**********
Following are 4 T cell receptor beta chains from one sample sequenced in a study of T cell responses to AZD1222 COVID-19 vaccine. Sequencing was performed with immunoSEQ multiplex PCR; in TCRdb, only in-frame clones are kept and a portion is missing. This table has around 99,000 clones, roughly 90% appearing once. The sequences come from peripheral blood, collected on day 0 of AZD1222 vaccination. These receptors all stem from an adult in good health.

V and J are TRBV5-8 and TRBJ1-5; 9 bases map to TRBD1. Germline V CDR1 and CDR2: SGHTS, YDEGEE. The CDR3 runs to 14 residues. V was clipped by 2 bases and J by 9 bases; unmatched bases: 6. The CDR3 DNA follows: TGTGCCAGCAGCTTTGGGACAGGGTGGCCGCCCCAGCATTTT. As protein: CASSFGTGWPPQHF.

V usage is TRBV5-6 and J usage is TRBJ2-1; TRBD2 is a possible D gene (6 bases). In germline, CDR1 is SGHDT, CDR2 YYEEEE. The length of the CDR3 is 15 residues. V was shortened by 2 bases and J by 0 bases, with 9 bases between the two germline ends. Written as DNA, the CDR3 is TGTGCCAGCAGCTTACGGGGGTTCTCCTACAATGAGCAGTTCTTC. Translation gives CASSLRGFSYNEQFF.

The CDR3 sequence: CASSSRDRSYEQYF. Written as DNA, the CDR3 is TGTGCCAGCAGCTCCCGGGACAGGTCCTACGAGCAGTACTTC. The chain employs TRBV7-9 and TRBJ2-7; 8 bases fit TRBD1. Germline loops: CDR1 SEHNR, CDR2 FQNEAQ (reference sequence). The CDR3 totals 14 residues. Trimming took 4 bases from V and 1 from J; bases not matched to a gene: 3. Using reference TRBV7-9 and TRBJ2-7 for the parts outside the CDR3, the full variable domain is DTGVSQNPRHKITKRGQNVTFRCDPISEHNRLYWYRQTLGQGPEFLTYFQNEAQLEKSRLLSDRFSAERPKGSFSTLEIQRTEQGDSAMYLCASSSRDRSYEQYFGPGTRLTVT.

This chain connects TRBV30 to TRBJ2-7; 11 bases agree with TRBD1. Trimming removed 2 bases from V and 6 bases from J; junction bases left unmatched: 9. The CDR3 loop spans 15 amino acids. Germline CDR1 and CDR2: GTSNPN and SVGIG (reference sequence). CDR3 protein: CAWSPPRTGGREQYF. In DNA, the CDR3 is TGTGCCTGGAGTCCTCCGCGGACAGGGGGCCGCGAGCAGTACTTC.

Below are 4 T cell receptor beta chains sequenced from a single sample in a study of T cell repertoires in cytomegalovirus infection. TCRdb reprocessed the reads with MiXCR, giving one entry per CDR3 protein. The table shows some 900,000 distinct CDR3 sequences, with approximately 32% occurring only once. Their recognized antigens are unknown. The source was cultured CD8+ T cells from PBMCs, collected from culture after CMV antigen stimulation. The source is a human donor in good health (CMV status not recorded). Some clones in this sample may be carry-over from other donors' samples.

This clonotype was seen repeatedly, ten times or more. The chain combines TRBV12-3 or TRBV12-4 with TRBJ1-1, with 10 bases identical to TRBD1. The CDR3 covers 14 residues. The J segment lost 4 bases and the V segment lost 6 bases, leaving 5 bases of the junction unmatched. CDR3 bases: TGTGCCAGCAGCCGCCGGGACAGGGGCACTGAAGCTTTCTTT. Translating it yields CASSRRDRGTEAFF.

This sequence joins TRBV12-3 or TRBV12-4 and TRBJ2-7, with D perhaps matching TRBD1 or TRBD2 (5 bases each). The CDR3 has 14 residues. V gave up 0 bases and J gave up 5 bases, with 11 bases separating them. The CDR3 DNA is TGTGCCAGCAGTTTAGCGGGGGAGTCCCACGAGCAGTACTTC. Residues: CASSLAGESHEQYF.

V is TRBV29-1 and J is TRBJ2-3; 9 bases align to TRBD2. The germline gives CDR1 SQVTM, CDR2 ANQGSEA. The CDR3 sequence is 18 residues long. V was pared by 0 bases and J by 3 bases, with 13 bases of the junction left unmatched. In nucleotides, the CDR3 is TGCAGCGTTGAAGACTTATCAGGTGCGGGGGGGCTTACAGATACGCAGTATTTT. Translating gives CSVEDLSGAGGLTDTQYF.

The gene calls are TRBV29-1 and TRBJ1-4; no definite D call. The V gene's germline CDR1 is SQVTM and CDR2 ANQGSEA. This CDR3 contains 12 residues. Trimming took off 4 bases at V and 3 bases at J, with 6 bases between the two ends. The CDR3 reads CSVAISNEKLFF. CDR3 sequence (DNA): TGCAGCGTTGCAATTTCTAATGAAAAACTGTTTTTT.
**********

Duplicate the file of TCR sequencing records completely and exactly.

Following are 4 T cell receptor beta chains from one sample sequenced in a study of T cell responses to AZD1222 COVID-19 vaccine. Sequencing was performed with immunoSEQ multiplex PCR; in TCRdb, only in-frame clones are kept and a portion is missing. This table has around 99,000 clones, roughly 90% appearing once. The sequences come from peripheral blood, collected on day 0 of AZD1222 vaccination. These receptors all stem from an adult in good health.

V and J are TRBV5-8 and TRBJ1-5; 9 bases map to TRBD1. Germline V CDR1 and CDR2: SGHTS, YDEGEE. The CDR3 runs to 14 residues. V was clipped by 2 bases and J by 9 bases; unmatched bases: 6. The CDR3 DNA follows: TGTGCCAGCAGCTTTGGGACAGGGTGGCCGCCCCAGCATTTT. As protein: CASSFGTGWPPQHF.

V usage is TRBV5-6 and J usage is TRBJ2-1; TRBD2 is a possible D gene (6 bases). In germline, CDR1 is SGHDT, CDR2 YYEEEE. The length of the CDR3 is 15 residues. V was shortened by 2 bases and J by 0 bases, with 9 bases between the two germline ends. Written as DNA, the CDR3 is TGTGCCAGCAGCTTACGGGGGTTCTCCTACAATGAGCAGTTCTTC. Translation gives CASSLRGFSYNEQFF.

The CDR3 sequence: CASSSRDRSYEQYF. Written as DNA, the CDR3 is TGTGCCAGCAGCTCCCGGGACAGGTCCTACGAGCAGTACTTC. The chain employs TRBV7-9 and TRBJ2-7; 8 bases fit TRBD1. Germline loops: CDR1 SEHNR, CDR2 FQNEAQ (reference sequence). The CDR3 totals 14 residues. Trimming took 4 bases from V and 1 from J; bases not matched to a gene: 3. Using reference TRBV7-9 and TRBJ2-7 for the parts outside the CDR3, the full variable domain is DTGVSQNPRHKITKRGQNVTFRCDPISEHNRLYWYRQTLGQGPEFLTYFQNEAQLEKSRLLSDRFSAERPKGSFSTLEIQRTEQGDSAMYLCASSSRDRSYEQYFGPGTRLTVT.

This chain connects TRBV30 to TRBJ2-7; 11 bases agree with TRBD1. Trimming removed 2 bases from V and 6 bases from J; junction bases left unmatched: 9. The CDR3 loop spans 15 amino acids. Germline CDR1 and CDR2: GTSNPN and SVGIG (reference sequence). CDR3 protein: CAWSPPRTGGREQYF. In DNA, the CDR3 is TGTGCCTGGAGTCCTCCGCGGACAGGGGGCCGCGAGCAGTACTTC.

Below are 4 T cell receptor beta chains sequenced from a single sample in a study of T cell repertoires in cytomegalovirus infection. TCRdb reprocessed the reads with MiXCR, giving one entry per CDR3 protein. The table shows some 900,000 distinct CDR3 sequences, with approximately 32% occurring only once. Their recognized antigens are unknown. The source was cultured CD8+ T cells from PBMCs, collected from culture after CMV antigen stimulation. The source is a human donor in good health (CMV status not recorded). Some clones in this sample may be carry-over from other donors' samples.

This clonotype was seen repeatedly, ten times or more. The chain combines TRBV12-3 or TRBV12-4 with TRBJ1-1, with 10 bases identical to TRBD1. The CDR3 covers 14 residues. The J segment lost 4 bases and the V segment lost 6 bases, leaving 5 bases of the junction unmatched. CDR3 bases: TGTGCCAGCAGCCGCCGGGACAGGGGCACTGAAGCTTTCTTT. Translating it yields CASSRRDRGTEAFF.

This sequence joins TRBV12-3 or TRBV12-4 and TRBJ2-7, with D perhaps matching TRBD1 or TRBD2 (5 bases each). The CDR3 has 14 residues. V gave up 0 bases and J gave up 5 bases, with 11 bases separating them. The CDR3 DNA is TGTGCCAGCAGTTTAGCGGGGGAGTCCCACGAGCAGTACTTC. Residues: CASSLAGESHEQYF.

V is TRBV29-1 and J is TRBJ2-3; 9 bases align to TRBD2. The germline gives CDR1 SQVTM, CDR2 ANQGSEA. The CDR3 sequence is 18 residues long. V was pared by 0 bases and J by 3 bases, with 13 bases of the junction left unmatched. In nucleotides, the CDR3 is TGCAGCGTTGAAGACTTATCAGGTGCGGGGGGGCTTACAGATACGCAGTATTTT. Translating gives CSVEDLSGAGGLTDTQYF.

The gene calls are TRBV29-1 and TRBJ1-4; no definite D call. The V gene's germline CDR1 is SQVTM and CDR2 ANQGSEA. This CDR3 contains 12 residues. Trimming took off 4 bases at V and 3 bases at J, with 6 bases between the two ends. The CDR3 reads CSVAISNEKLFF. CDR3 sequence (DNA): TGCAGCGTTGCAATTTCTAATGAAAAACTGTTTTTT.